Some 4,500 people arrive at what was supposed to be an intimate funeral service • "Two thousand years from now, who knows how many people are going to talk about Obama, Merkel or Cameron, but people are going to talk about Mandela," attendee says.
The funeral procession in Qunu, where Nelson Mandela was laid to rest
Photo credit: AFP
Planes perform a flyover during Mandela's funeral service
Photo credit: AP
There is nothing unusual about Qunu. Small, colorful homes dot the hills and valleys. Every village in this part of South Africa would look like this. But there is a good chance that this area will be transformed in the not-so-distant future. The final resting place of Nelson Mandela, who became a symbol of freedom, is unlikely to lie in stagnation. This village is now forever changed.
"Not only did he give the people of his village national prominence, he also gave them international stature," Mandila, a nephew of Mandela, told me. "He turned South Africa from a pariah state into a global leader."
In 2000, Qunu built a museum celebrating Mandela's life. Anticipating the large crowds, a large tent was set up this week several hundred meters from the museum. The funeral, by the way, was supposed to be a low-key event, attended by family and friends. But Mandela was not the kind of person for whom an intimate farewell would suffice. Unless you extend the definition of intimate to include the presence of 4,500 people.
Another, square-shaped tent could be seen 200 meters (656 feet) from the funeral venue. It looked similar to the Kaaba in Mecca. This was where Mandela would be buried. A senior police officer, Gen. Fourie, told me, "This site will have people coming in from all corners of the earth."
In the early hours of Sunday morning, South Africa paid its final respects to Mandela. The previous night, I stood next to the people who had descended on the village because they wanted to have a few extra hours with "Tata Madiba." Little children who lived in the village could be seen playing games on the road, looking at the many visitors.
The first ceremony was held at 7 a.m. It included the national anthem, "Nkosi Sikelel' iAfrika" ("God Bless Africa"). The racial composition of the military honor guard was about one white person for every 10 black people. But they all stood together with a shared sense of pride.
Dozens of world leaders descended on South Africa last week to attend the memorial in honor of Mandela, held at what is known as Soccer City Stadium. U.S. President Barack Obama was among them. There was no shortage of dignitaries on Sunday either: Prince Charles, Oprah Winfrey, Rev. Jesse Jackson. The President of Malawi, Joyce Banda, put into words what everyone was feeling: "Leadership is about falling in love with the people you serve and about the people falling in love with you. It is about serving the people selflessly, [with] sacrifice and with a need to put common good ahead of personal interest."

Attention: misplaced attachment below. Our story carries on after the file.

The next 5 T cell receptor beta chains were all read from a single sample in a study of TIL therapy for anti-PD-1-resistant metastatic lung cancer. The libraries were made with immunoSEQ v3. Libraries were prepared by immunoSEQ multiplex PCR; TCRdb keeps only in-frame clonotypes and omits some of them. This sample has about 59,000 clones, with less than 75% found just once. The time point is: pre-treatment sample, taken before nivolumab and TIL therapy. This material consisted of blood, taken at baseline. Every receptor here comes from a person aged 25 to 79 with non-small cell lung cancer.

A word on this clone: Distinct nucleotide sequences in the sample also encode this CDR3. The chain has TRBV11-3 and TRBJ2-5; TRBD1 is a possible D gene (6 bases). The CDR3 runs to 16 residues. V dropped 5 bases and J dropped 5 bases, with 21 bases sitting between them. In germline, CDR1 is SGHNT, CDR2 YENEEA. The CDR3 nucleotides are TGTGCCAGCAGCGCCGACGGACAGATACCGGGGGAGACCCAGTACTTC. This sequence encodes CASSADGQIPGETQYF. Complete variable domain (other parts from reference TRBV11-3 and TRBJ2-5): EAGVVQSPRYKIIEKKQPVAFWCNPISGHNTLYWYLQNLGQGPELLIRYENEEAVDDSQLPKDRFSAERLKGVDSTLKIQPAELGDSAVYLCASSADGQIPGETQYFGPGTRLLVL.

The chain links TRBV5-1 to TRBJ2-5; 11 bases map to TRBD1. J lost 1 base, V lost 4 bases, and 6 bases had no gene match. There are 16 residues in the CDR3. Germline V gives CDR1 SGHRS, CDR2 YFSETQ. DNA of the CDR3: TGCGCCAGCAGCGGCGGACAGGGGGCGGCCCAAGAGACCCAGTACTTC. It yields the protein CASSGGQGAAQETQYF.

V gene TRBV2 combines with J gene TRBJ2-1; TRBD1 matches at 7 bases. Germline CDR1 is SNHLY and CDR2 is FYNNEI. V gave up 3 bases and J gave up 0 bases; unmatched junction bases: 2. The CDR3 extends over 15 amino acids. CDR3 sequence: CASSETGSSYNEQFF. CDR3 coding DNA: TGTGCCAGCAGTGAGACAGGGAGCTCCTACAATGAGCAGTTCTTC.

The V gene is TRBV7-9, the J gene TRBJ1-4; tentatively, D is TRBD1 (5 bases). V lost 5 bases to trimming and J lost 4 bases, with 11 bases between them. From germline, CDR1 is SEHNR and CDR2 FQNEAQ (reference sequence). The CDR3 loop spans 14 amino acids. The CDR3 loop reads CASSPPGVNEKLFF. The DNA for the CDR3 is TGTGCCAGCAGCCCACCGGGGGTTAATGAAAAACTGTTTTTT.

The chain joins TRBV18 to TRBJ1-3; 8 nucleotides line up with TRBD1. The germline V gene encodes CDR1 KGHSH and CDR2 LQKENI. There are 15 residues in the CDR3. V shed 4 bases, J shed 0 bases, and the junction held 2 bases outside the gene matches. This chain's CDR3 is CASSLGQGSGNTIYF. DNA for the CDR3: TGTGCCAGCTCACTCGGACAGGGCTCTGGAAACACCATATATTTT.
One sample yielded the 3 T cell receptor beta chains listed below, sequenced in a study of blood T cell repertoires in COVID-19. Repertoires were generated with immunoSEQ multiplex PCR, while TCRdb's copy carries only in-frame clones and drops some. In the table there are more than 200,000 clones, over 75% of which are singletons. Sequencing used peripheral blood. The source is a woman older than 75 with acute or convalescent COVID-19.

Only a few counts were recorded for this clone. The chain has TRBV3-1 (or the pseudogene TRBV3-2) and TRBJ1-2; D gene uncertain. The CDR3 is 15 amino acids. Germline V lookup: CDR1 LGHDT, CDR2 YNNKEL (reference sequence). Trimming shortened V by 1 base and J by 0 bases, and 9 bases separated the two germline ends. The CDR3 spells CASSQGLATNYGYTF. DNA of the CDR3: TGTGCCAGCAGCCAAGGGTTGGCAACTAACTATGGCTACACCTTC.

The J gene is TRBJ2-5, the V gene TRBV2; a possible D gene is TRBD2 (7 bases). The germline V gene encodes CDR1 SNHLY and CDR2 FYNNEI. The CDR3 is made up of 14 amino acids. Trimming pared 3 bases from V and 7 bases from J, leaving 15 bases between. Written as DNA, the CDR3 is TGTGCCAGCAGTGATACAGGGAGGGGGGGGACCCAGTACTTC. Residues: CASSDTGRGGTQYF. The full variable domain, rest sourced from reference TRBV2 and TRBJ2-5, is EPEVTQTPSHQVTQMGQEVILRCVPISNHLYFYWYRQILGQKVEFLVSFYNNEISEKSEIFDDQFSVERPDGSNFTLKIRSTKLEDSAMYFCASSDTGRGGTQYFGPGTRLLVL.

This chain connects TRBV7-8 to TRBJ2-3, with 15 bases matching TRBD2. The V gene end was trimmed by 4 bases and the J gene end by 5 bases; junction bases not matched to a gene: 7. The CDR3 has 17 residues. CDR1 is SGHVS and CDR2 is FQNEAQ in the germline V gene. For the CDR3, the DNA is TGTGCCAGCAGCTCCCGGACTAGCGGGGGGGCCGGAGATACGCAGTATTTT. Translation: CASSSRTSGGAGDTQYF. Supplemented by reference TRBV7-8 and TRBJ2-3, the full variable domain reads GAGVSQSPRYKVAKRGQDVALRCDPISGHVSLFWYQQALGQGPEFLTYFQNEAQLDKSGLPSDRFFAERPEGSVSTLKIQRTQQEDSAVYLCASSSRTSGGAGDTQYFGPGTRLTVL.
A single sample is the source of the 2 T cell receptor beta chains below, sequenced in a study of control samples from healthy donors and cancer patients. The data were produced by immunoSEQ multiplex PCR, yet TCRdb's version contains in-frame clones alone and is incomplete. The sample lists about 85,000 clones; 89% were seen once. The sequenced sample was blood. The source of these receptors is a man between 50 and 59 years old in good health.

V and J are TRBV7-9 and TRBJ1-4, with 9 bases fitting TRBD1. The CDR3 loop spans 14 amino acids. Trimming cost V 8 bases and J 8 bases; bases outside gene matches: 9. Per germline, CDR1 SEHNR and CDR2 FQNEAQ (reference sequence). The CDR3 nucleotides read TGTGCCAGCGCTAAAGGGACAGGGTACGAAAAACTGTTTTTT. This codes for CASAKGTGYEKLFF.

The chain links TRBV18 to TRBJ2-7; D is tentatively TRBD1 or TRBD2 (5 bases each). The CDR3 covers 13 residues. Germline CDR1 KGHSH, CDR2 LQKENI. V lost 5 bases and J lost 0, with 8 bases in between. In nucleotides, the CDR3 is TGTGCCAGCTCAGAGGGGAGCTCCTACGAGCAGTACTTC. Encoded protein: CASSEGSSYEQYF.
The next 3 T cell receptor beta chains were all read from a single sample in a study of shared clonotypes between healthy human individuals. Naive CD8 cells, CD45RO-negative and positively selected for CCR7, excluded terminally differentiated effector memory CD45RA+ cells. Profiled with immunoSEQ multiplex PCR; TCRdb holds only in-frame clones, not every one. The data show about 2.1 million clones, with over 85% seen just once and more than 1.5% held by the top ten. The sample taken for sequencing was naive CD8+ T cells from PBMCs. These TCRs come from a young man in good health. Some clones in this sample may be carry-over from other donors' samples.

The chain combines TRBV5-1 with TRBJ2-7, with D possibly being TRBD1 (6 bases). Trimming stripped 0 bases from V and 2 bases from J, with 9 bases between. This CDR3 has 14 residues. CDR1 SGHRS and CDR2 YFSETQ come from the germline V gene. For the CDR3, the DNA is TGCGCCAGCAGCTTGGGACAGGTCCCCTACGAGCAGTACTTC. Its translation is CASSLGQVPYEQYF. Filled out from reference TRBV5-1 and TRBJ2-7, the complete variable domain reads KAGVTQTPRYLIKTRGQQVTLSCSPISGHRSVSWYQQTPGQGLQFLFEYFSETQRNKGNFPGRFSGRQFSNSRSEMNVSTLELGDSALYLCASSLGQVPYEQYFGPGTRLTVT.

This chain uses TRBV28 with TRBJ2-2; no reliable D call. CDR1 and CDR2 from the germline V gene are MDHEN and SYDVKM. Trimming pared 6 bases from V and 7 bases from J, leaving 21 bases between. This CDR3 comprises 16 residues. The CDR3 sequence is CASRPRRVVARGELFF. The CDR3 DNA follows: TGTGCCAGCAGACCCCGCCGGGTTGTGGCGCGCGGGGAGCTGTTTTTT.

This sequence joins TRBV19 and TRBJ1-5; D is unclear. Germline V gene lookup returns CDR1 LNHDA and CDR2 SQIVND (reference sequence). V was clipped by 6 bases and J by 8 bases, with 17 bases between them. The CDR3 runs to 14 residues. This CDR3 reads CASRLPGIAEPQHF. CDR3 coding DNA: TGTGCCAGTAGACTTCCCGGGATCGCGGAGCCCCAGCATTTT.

This drew cheers from the crowd.
I stood there, observing the large crowd. Two couples caught my eye: two good-looking white men, in white tuxedoes and tinted glasses, with two good-looking black women in black dresses. One of the men, Sean, told me that he and his brother had married the black women "thanks to Mandela." "This is not a nation of blacks and whites," he said. "It is a nation of South Africans, like everyone around here."
The procession ended at 10 a.m. The soldiers were now off duty, calling home to share their exciting experience. "We have a great country, and a lot of that is because of Mandela," Fourie said.
At noon, Mandela's body was taken to the familial plot, to be buried next to his deceased relatives. His family held a small ceremony as it placed his coffin near the graves of his parents and three children. Xhosa warriors performed ritual dances.
I must admit, I am awestruck by what South Africa has managed to accomplish, by its transition from apartheid to national reconciliation, to a normal rhythm of life that has many colors to it. And this, because of a single individual.
"He deserves to rest in peace and meet his ancestors," Sibo, a member of the Zulu tribe, tells me. "Two thousand years from now, who knows how many people are going to talk about Obama, [German Chancellor Angela] Merkel or [British Prime Minister David] Cameron, but people are going to talk about Mandela."